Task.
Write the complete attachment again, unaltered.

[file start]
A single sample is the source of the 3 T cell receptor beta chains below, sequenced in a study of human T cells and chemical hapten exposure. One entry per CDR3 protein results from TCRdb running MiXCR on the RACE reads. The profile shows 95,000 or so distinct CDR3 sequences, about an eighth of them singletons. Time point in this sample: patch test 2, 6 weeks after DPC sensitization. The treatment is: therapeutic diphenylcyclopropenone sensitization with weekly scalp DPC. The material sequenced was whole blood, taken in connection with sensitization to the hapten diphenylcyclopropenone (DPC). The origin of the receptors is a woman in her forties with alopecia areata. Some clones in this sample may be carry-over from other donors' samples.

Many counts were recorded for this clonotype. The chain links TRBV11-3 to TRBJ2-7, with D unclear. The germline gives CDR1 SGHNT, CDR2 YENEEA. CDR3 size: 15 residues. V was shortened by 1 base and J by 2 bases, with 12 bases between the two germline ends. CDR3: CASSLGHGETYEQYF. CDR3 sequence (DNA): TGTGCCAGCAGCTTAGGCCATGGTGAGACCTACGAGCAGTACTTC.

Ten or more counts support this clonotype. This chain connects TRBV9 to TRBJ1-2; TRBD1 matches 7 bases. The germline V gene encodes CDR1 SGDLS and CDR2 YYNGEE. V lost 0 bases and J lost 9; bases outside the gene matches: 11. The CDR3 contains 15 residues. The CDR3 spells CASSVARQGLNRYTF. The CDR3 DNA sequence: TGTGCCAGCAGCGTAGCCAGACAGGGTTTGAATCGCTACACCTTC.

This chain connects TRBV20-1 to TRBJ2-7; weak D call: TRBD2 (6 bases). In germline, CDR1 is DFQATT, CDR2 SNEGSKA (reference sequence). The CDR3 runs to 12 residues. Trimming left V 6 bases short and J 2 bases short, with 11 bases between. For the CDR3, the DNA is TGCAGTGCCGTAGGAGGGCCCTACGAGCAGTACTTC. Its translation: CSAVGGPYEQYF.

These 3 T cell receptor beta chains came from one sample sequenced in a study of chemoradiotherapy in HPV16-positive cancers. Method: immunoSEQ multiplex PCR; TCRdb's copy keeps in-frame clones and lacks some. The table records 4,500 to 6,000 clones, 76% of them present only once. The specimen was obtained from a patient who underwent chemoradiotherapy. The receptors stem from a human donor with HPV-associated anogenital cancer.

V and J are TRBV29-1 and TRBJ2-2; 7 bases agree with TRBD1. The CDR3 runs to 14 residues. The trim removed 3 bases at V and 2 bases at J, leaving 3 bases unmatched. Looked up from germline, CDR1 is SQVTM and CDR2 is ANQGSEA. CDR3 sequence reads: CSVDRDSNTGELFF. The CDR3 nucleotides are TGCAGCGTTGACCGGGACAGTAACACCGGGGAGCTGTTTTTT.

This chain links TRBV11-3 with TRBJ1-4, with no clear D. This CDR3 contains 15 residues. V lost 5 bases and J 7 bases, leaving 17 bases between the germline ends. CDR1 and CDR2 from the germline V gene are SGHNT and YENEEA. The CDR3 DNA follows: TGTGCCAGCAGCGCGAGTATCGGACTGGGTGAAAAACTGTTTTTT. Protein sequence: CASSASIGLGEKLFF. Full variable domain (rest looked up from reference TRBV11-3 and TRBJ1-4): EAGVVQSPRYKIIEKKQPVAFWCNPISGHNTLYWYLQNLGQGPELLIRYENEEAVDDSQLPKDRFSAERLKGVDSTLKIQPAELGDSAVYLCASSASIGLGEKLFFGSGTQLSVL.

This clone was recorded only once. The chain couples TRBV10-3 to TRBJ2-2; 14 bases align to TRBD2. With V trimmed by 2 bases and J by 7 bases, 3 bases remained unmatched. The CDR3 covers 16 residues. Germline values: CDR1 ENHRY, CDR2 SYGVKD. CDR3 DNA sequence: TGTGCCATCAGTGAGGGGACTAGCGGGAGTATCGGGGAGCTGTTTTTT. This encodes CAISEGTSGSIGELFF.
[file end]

A single sample is the source of the 3 T cell receptor beta chains below, sequenced in a study of human T cells and chemical hapten exposure. One entry per CDR3 protein results from TCRdb running MiXCR on the RACE reads. The profile shows 95,000 or so distinct CDR3 sequences, about an eighth of them singletons. Time point in this sample: patch test 2, 6 weeks after DPC sensitization. The treatment is: therapeutic diphenylcyclopropenone sensitization with weekly scalp DPC. The material sequenced was whole blood, taken in connection with sensitization to the hapten diphenylcyclopropenone (DPC). The origin of the receptors is a woman in her forties with alopecia areata. Some clones in this sample may be carry-over from other donors' samples.

Many counts were recorded for this clonotype. The chain links TRBV11-3 to TRBJ2-7, with D unclear. The germline gives CDR1 SGHNT, CDR2 YENEEA. CDR3 size: 15 residues. V was shortened by 1 base and J by 2 bases, with 12 bases between the two germline ends. CDR3: CASSLGHGETYEQYF. CDR3 sequence (DNA): TGTGCCAGCAGCTTAGGCCATGGTGAGACCTACGAGCAGTACTTC.

Ten or more counts support this clonotype. This chain connects TRBV9 to TRBJ1-2; TRBD1 matches 7 bases. The germline V gene encodes CDR1 SGDLS and CDR2 YYNGEE. V lost 0 bases and J lost 9; bases outside the gene matches: 11. The CDR3 contains 15 residues. The CDR3 spells CASSVARQGLNRYTF. The CDR3 DNA sequence: TGTGCCAGCAGCGTAGCCAGACAGGGTTTGAATCGCTACACCTTC.

This chain connects TRBV20-1 to TRBJ2-7; weak D call: TRBD2 (6 bases). In germline, CDR1 is DFQATT, CDR2 SNEGSKA (reference sequence). The CDR3 runs to 12 residues. Trimming left V 6 bases short and J 2 bases short, with 11 bases between. For the CDR3, the DNA is TGCAGTGCCGTAGGAGGGCCCTACGAGCAGTACTTC. Its translation: CSAVGGPYEQYF.

These 3 T cell receptor beta chains came from one sample sequenced in a study of chemoradiotherapy in HPV16-positive cancers. Method: immunoSEQ multiplex PCR; TCRdb's copy keeps in-frame clones and lacks some. The table records 4,500 to 6,000 clones, 76% of them present only once. The specimen was obtained from a patient who underwent chemoradiotherapy. The receptors stem from a human donor with HPV-associated anogenital cancer.

V and J are TRBV29-1 and TRBJ2-2; 7 bases agree with TRBD1. The CDR3 runs to 14 residues. The trim removed 3 bases at V and 2 bases at J, leaving 3 bases unmatched. Looked up from germline, CDR1 is SQVTM and CDR2 is ANQGSEA. CDR3 sequence reads: CSVDRDSNTGELFF. The CDR3 nucleotides are TGCAGCGTTGACCGGGACAGTAACACCGGGGAGCTGTTTTTT.

This chain links TRBV11-3 with TRBJ1-4, with no clear D. This CDR3 contains 15 residues. V lost 5 bases and J 7 bases, leaving 17 bases between the germline ends. CDR1 and CDR2 from the germline V gene are SGHNT and YENEEA. The CDR3 DNA follows: TGTGCCAGCAGCGCGAGTATCGGACTGGGTGAAAAACTGTTTTTT. Protein sequence: CASSASIGLGEKLFF. Full variable domain (rest looked up from reference TRBV11-3 and TRBJ1-4): EAGVVQSPRYKIIEKKQPVAFWCNPISGHNTLYWYLQNLGQGPELLIRYENEEAVDDSQLPKDRFSAERLKGVDSTLKIQPAELGDSAVYLCASSASIGLGEKLFFGSGTQLSVL.

This clone was recorded only once. The chain couples TRBV10-3 to TRBJ2-2; 14 bases align to TRBD2. With V trimmed by 2 bases and J by 7 bases, 3 bases remained unmatched. The CDR3 covers 16 residues. Germline values: CDR1 ENHRY, CDR2 SYGVKD. CDR3 DNA sequence: TGTGCCATCAGTGAGGGGACTAGCGGGAGTATCGGGGAGCTGTTTTTT. This encodes CAISEGTSGSIGELFF.